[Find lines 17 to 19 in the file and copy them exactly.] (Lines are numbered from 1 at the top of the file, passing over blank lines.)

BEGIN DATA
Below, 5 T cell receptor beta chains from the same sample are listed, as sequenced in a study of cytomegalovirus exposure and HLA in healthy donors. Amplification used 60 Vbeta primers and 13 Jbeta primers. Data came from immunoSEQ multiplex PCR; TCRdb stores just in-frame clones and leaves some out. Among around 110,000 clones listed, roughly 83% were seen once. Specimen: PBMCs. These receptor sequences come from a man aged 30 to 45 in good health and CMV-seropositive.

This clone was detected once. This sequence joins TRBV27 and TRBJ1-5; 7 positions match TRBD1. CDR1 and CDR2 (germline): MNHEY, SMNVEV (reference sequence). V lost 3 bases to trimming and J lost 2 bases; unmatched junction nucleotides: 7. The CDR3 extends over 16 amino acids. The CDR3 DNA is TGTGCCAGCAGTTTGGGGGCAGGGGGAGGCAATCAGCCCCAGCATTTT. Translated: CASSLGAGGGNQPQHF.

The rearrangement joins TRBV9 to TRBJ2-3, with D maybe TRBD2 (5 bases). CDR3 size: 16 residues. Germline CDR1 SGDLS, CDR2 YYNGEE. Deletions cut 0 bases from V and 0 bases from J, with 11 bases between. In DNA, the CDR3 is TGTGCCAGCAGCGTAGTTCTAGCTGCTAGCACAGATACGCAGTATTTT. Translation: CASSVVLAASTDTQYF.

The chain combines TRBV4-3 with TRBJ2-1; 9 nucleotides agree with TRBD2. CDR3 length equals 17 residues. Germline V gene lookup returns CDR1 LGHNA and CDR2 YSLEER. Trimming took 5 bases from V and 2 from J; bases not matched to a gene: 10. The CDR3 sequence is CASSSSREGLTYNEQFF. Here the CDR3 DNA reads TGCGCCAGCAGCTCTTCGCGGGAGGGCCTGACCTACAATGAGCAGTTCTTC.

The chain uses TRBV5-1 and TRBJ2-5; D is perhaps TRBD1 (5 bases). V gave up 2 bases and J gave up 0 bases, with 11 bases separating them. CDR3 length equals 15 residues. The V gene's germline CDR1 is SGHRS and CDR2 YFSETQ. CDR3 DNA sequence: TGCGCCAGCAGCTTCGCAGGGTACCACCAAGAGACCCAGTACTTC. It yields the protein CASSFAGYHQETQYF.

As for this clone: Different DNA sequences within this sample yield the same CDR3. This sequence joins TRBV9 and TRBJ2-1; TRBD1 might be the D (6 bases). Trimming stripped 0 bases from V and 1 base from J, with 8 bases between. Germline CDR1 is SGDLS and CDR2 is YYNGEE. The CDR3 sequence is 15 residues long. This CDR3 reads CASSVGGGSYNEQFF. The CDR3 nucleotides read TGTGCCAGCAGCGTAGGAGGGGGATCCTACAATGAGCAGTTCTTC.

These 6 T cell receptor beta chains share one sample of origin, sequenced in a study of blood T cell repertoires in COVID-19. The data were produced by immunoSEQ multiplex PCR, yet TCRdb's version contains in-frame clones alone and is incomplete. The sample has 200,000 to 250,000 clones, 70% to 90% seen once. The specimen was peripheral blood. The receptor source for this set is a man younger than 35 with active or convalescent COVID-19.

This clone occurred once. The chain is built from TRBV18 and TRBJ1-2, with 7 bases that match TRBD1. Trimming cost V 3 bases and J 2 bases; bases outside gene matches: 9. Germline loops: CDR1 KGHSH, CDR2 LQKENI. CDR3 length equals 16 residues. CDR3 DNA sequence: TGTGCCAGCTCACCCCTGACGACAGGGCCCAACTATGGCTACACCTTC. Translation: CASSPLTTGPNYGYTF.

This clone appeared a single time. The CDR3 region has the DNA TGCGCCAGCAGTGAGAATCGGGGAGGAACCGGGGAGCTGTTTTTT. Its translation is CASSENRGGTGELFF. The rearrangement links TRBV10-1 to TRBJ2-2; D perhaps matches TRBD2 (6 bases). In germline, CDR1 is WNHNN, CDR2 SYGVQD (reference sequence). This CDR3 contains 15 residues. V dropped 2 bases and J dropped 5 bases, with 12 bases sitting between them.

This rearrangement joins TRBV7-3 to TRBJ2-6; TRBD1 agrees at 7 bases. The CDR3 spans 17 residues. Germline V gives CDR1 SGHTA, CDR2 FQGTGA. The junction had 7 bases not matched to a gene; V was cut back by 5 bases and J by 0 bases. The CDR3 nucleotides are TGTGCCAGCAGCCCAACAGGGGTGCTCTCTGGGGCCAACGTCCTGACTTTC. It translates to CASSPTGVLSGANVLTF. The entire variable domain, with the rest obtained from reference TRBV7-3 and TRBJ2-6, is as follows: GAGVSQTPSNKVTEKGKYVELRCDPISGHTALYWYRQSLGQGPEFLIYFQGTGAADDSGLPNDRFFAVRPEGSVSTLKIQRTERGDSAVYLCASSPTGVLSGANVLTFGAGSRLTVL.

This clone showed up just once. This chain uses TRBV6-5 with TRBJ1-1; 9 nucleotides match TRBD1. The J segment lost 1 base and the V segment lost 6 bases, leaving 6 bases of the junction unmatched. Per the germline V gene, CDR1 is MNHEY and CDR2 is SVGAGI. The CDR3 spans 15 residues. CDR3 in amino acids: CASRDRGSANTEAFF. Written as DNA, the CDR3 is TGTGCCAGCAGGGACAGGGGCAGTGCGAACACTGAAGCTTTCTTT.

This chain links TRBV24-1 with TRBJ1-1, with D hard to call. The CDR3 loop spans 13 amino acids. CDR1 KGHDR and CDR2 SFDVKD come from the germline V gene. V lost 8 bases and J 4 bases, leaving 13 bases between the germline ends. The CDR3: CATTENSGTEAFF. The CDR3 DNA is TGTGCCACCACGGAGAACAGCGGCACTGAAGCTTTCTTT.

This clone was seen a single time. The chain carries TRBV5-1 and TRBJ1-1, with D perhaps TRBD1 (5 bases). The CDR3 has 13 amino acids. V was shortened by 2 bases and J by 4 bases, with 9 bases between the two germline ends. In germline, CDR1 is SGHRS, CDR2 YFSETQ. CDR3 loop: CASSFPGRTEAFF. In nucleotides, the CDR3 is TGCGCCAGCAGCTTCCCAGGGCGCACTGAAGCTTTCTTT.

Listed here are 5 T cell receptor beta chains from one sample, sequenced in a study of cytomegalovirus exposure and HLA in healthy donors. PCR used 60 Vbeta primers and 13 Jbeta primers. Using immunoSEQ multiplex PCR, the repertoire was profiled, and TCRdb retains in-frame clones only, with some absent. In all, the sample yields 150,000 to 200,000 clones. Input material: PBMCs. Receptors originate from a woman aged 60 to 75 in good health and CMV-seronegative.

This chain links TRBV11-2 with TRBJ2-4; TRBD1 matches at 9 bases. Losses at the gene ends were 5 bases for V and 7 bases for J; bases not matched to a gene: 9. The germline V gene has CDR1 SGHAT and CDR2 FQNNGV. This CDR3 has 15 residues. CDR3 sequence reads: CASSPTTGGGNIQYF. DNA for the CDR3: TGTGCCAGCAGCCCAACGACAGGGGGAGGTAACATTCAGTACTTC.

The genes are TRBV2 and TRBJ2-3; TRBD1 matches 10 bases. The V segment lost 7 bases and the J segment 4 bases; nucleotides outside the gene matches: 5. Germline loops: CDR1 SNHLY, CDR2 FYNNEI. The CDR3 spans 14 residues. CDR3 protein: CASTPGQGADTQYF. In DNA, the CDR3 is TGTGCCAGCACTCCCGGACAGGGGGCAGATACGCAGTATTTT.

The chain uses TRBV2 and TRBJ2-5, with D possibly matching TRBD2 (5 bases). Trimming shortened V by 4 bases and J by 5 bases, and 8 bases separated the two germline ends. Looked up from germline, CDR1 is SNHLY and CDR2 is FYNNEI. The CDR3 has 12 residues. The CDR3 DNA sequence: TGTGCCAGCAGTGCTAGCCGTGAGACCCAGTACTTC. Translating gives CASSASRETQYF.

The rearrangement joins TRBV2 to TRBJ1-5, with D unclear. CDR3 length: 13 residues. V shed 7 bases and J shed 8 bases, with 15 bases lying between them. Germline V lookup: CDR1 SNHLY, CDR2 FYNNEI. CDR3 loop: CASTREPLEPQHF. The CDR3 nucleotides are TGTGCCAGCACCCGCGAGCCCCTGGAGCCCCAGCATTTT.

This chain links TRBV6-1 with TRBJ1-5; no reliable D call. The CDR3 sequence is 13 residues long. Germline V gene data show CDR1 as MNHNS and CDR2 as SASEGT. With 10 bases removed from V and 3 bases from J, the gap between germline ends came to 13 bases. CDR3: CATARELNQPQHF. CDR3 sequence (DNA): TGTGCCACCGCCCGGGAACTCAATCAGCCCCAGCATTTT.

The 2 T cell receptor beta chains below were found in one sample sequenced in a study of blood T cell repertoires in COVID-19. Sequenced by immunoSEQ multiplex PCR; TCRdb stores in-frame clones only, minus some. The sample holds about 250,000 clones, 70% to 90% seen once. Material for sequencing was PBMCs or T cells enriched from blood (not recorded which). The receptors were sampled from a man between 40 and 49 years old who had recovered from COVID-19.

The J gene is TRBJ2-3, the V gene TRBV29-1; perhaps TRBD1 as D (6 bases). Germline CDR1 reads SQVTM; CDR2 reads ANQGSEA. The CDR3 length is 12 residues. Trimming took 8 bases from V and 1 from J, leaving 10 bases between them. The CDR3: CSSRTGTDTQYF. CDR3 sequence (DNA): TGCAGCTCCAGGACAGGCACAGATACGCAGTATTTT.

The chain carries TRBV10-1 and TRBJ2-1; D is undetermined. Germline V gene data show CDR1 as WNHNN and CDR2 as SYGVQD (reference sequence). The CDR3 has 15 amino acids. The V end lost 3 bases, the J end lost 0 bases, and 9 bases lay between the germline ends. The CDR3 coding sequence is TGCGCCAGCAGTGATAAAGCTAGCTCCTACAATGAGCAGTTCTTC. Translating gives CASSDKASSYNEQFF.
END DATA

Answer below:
The chain uses TRBV2 and TRBJ2-5, with D possibly matching TRBD2 (5 bases). Trimming shortened V by 4 bases and J by 5 bases, and 8 bases separated the two germline ends. Looked up from germline, CDR1 is SNHLY and CDR2 is FYNNEI. The CDR3 has 12 residues. The CDR3 DNA sequence: TGTGCCAGCAGTGCTAGCCGTGAGACCCAGTACTTC. Translating gives CASSASRETQYF.

The rearrangement joins TRBV2 to TRBJ1-5, with D unclear. CDR3 length: 13 residues. V shed 7 bases and J shed 8 bases, with 15 bases lying between them. Germline V lookup: CDR1 SNHLY, CDR2 FYNNEI. CDR3 loop: CASTREPLEPQHF. The CDR3 nucleotides are TGTGCCAGCACCCGCGAGCCCCTGGAGCCCCAGCATTTT.

This chain links TRBV6-1 with TRBJ1-5; no reliable D call. The CDR3 sequence is 13 residues long. Germline V gene data show CDR1 as MNHNS and CDR2 as SASEGT. With 10 bases removed from V and 3 bases from J, the gap between germline ends came to 13 bases. CDR3: CATARELNQPQHF. CDR3 sequence (DNA): TGTGCCACCGCCCGGGAACTCAATCAGCCCCAGCATTTT.